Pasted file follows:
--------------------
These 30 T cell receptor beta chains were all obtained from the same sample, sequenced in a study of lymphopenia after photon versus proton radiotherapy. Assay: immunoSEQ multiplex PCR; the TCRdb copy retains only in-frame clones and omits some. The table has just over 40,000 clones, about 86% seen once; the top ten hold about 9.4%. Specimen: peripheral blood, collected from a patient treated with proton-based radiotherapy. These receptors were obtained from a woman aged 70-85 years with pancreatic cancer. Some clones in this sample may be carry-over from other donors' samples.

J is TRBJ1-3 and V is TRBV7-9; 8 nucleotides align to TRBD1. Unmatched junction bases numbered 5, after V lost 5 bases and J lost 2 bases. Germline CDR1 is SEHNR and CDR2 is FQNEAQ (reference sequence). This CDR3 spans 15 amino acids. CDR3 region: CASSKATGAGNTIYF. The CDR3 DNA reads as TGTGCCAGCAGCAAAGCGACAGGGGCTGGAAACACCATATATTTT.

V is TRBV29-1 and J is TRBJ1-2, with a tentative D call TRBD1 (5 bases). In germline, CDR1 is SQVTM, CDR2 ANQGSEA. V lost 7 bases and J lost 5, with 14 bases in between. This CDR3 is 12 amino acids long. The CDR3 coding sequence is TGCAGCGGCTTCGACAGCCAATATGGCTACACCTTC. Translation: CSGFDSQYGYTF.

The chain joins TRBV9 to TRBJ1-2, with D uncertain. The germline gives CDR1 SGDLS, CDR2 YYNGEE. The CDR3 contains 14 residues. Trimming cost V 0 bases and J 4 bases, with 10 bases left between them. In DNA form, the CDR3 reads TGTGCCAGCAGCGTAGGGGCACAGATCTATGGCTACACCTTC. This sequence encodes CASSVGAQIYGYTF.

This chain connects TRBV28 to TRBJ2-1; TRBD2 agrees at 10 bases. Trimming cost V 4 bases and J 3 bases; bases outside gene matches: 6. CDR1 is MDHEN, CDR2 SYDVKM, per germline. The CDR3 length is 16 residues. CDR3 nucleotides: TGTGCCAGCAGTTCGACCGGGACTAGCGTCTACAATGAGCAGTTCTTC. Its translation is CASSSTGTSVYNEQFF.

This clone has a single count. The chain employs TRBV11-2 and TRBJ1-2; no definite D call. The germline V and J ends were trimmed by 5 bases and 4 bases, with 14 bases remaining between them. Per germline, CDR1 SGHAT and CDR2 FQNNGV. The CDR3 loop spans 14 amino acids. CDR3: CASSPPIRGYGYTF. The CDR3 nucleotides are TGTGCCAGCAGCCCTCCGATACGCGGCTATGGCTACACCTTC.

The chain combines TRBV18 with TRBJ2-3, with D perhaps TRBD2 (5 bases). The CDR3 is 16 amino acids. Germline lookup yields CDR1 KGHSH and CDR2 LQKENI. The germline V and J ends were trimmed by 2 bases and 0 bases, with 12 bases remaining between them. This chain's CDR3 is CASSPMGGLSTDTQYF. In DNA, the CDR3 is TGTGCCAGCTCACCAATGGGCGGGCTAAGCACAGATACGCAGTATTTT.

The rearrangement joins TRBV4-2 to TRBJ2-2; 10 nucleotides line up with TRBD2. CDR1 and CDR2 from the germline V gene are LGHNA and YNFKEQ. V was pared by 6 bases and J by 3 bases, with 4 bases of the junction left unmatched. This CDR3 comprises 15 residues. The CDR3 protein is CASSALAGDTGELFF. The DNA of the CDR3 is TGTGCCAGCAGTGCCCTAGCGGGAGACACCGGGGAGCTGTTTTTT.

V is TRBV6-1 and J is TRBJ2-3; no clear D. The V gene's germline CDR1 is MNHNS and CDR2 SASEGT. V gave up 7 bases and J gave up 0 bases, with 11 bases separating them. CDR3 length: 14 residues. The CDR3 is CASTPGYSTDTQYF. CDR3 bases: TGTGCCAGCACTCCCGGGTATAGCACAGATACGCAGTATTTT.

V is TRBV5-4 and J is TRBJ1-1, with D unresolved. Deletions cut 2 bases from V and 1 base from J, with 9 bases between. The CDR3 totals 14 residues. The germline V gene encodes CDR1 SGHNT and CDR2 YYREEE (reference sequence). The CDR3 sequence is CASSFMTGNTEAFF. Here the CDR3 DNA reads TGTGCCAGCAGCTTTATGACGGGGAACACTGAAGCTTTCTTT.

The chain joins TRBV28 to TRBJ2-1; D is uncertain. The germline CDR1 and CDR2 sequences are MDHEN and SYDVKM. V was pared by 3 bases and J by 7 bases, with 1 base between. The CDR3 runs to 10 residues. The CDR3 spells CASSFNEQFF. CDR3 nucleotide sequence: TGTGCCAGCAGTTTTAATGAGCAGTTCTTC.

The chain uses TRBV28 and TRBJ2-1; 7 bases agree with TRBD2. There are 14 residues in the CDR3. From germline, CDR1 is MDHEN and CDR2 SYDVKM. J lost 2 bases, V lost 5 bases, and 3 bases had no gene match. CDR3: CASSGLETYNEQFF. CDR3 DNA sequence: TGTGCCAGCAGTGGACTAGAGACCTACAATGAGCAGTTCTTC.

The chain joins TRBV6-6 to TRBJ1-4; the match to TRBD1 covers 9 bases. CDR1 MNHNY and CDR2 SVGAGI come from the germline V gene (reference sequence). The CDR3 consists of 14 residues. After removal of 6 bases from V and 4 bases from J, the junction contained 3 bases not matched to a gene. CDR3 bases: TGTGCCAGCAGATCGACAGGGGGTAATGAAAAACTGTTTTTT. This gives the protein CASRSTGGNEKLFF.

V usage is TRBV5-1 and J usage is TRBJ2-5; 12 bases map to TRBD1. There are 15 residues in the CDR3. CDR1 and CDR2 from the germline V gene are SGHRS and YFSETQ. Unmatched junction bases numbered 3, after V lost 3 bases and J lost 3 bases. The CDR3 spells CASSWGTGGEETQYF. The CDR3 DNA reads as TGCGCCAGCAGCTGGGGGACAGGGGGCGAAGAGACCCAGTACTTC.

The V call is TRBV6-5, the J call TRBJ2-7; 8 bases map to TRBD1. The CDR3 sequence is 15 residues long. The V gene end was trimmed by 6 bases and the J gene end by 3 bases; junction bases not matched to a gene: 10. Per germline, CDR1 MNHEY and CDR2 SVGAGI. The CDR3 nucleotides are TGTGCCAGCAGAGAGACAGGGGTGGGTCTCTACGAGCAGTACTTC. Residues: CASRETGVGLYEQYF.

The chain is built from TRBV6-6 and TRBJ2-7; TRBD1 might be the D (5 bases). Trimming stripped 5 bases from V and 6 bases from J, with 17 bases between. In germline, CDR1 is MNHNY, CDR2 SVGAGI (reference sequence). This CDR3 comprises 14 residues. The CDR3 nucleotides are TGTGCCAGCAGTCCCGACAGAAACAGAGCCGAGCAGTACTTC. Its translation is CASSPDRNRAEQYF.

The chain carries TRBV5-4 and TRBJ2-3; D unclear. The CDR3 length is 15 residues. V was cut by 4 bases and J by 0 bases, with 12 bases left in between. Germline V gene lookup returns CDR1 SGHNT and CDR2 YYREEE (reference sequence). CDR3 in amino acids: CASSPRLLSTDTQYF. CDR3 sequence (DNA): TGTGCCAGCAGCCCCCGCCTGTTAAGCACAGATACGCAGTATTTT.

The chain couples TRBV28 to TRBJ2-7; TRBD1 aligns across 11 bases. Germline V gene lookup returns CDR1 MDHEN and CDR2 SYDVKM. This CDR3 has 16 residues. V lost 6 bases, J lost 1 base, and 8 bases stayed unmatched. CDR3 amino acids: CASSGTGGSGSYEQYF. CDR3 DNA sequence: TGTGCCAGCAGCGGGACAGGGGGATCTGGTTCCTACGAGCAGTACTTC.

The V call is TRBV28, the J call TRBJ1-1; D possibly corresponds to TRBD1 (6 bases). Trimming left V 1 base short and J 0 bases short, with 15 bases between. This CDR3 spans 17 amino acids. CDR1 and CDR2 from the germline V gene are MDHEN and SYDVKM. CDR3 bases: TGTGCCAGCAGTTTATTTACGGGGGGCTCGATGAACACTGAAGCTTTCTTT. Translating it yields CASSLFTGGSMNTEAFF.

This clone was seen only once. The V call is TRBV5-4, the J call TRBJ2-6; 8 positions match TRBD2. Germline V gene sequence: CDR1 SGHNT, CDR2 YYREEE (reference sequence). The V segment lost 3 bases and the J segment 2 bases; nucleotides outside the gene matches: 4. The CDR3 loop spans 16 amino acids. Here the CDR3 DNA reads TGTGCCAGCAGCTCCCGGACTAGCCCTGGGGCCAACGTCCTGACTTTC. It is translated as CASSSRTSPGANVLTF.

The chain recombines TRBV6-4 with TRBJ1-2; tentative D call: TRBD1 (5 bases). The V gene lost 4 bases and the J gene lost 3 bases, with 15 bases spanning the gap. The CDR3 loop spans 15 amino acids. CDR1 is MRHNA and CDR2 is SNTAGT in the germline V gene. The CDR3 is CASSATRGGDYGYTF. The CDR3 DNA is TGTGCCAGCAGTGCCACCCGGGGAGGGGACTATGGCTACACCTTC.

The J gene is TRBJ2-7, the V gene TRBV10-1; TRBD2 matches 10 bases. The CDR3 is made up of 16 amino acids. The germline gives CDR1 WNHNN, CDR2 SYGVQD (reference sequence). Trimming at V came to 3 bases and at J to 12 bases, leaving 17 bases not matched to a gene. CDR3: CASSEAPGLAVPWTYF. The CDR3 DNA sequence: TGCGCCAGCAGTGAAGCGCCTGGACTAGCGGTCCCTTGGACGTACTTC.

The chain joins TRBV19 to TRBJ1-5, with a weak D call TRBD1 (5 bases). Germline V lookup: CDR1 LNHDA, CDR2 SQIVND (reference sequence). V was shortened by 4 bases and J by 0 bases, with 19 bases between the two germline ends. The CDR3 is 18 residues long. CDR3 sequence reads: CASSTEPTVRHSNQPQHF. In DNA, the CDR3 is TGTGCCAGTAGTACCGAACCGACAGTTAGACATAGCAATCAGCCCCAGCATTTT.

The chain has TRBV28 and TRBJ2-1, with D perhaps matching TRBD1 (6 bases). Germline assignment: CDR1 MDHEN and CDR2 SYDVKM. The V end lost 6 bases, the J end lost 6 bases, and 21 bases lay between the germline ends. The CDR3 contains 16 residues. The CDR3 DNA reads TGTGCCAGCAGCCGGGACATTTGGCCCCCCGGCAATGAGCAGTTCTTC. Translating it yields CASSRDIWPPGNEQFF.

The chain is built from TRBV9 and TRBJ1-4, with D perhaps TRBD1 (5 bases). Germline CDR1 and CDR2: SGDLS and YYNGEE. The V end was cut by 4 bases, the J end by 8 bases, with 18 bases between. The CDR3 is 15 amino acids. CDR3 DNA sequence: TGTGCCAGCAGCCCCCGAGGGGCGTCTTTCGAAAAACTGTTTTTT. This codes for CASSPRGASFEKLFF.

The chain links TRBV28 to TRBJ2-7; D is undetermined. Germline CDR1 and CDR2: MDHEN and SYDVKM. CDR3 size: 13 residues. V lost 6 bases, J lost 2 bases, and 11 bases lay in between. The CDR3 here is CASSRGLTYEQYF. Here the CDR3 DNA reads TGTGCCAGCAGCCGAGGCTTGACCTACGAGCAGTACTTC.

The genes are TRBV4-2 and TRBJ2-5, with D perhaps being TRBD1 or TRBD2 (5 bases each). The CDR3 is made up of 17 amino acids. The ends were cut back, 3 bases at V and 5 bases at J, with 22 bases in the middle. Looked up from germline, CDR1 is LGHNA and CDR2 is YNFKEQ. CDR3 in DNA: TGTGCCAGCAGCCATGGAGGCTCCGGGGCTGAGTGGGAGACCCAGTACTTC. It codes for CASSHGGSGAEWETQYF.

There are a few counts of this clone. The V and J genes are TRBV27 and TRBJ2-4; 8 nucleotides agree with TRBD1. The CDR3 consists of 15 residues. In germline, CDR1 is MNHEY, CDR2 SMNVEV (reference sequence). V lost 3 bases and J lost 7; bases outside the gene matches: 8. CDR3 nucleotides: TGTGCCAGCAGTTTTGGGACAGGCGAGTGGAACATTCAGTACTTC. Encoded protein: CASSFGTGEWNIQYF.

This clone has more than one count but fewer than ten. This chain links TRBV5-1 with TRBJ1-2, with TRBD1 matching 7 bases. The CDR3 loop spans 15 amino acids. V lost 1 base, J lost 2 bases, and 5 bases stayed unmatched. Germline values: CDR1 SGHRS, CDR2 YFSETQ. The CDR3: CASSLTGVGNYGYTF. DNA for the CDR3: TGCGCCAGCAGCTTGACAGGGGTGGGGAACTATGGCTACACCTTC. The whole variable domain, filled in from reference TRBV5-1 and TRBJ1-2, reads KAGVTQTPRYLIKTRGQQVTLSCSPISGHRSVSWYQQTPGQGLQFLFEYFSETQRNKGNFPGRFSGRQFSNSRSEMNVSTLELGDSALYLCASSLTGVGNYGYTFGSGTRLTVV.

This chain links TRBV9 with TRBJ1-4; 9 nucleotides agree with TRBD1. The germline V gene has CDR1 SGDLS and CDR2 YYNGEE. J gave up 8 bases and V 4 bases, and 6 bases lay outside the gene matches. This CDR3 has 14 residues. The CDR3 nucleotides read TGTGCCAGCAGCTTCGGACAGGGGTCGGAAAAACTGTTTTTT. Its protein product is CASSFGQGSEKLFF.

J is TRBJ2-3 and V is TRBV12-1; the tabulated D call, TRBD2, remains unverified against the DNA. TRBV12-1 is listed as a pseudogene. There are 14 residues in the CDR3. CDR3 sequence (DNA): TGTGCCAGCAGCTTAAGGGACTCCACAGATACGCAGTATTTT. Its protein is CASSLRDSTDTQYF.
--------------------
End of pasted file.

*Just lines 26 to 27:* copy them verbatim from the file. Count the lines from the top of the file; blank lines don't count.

The chain links TRBV28 to TRBJ2-7; D is undetermined. Germline CDR1 and CDR2: MDHEN and SYDVKM. CDR3 size: 13 residues. V lost 6 bases, J lost 2 bases, and 11 bases lay in between. The CDR3 here is CASSRGLTYEQYF. Here the CDR3 DNA reads TGTGCCAGCAGCCGAGGCTTGACCTACGAGCAGTACTTC.

The genes are TRBV4-2 and TRBJ2-5, with D perhaps being TRBD1 or TRBD2 (5 bases each). The CDR3 is made up of 17 amino acids. The ends were cut back, 3 bases at V and 5 bases at J, with 22 bases in the middle. Looked up from germline, CDR1 is LGHNA and CDR2 is YNFKEQ. CDR3 in DNA: TGTGCCAGCAGCCATGGAGGCTCCGGGGCTGAGTGGGAGACCCAGTACTTC. It codes for CASSHGGSGAEWETQYF.